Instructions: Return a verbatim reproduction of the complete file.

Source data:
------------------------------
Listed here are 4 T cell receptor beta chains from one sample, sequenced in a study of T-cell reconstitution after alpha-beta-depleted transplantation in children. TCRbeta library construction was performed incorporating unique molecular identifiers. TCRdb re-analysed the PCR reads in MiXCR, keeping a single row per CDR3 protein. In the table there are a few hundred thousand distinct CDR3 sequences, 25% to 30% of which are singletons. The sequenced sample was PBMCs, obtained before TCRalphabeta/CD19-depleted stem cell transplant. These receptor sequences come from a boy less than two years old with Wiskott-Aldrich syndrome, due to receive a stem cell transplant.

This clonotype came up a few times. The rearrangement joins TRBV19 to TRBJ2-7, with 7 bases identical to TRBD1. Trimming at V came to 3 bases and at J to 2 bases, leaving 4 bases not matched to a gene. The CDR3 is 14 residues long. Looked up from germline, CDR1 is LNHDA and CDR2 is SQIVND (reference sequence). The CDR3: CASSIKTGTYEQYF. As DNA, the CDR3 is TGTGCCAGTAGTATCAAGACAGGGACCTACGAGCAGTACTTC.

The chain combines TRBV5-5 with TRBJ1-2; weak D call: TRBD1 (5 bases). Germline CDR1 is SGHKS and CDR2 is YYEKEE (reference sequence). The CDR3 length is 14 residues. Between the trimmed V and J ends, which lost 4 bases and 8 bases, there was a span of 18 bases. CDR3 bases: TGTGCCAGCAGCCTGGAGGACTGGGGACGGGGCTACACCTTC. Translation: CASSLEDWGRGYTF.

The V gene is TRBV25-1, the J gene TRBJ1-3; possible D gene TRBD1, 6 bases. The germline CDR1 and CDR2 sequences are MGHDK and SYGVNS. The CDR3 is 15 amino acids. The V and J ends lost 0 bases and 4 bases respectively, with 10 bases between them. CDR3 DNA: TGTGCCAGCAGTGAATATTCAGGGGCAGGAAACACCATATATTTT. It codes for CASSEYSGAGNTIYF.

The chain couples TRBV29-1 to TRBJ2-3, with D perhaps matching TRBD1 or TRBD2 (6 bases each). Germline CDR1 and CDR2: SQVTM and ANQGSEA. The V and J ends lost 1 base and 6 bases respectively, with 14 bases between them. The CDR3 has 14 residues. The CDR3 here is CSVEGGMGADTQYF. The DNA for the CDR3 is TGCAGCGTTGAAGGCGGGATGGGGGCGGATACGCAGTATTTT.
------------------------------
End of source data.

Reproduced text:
Listed here are 4 T cell receptor beta chains from one sample, sequenced in a study of T-cell reconstitution after alpha-beta-depleted transplantation in children. TCRbeta library construction was performed incorporating unique molecular identifiers. TCRdb re-analysed the PCR reads in MiXCR, keeping a single row per CDR3 protein. In the table there are a few hundred thousand distinct CDR3 sequences, 25% to 30% of which are singletons. The sequenced sample was PBMCs, obtained before TCRalphabeta/CD19-depleted stem cell transplant. These receptor sequences come from a boy less than two years old with Wiskott-Aldrich syndrome, due to receive a stem cell transplant.

This clonotype came up a few times. The rearrangement joins TRBV19 to TRBJ2-7, with 7 bases identical to TRBD1. Trimming at V came to 3 bases and at J to 2 bases, leaving 4 bases not matched to a gene. The CDR3 is 14 residues long. Looked up from germline, CDR1 is LNHDA and CDR2 is SQIVND (reference sequence). The CDR3: CASSIKTGTYEQYF. As DNA, the CDR3 is TGTGCCAGTAGTATCAAGACAGGGACCTACGAGCAGTACTTC.

The chain combines TRBV5-5 with TRBJ1-2; weak D call: TRBD1 (5 bases). Germline CDR1 is SGHKS and CDR2 is YYEKEE (reference sequence). The CDR3 length is 14 residues. Between the trimmed V and J ends, which lost 4 bases and 8 bases, there was a span of 18 bases. CDR3 bases: TGTGCCAGCAGCCTGGAGGACTGGGGACGGGGCTACACCTTC. Translation: CASSLEDWGRGYTF.

The V gene is TRBV25-1, the J gene TRBJ1-3; possible D gene TRBD1, 6 bases. The germline CDR1 and CDR2 sequences are MGHDK and SYGVNS. The CDR3 is 15 amino acids. The V and J ends lost 0 bases and 4 bases respectively, with 10 bases between them. CDR3 DNA: TGTGCCAGCAGTGAATATTCAGGGGCAGGAAACACCATATATTTT. It codes for CASSEYSGAGNTIYF.

The chain couples TRBV29-1 to TRBJ2-3, with D perhaps matching TRBD1 or TRBD2 (6 bases each). Germline CDR1 and CDR2: SQVTM and ANQGSEA. The V and J ends lost 1 base and 6 bases respectively, with 14 bases between them. The CDR3 has 14 residues. The CDR3 here is CSVEGGMGADTQYF. The DNA for the CDR3 is TGCAGCGTTGAAGGCGGGATGGGGGCGGATACGCAGTATTTT.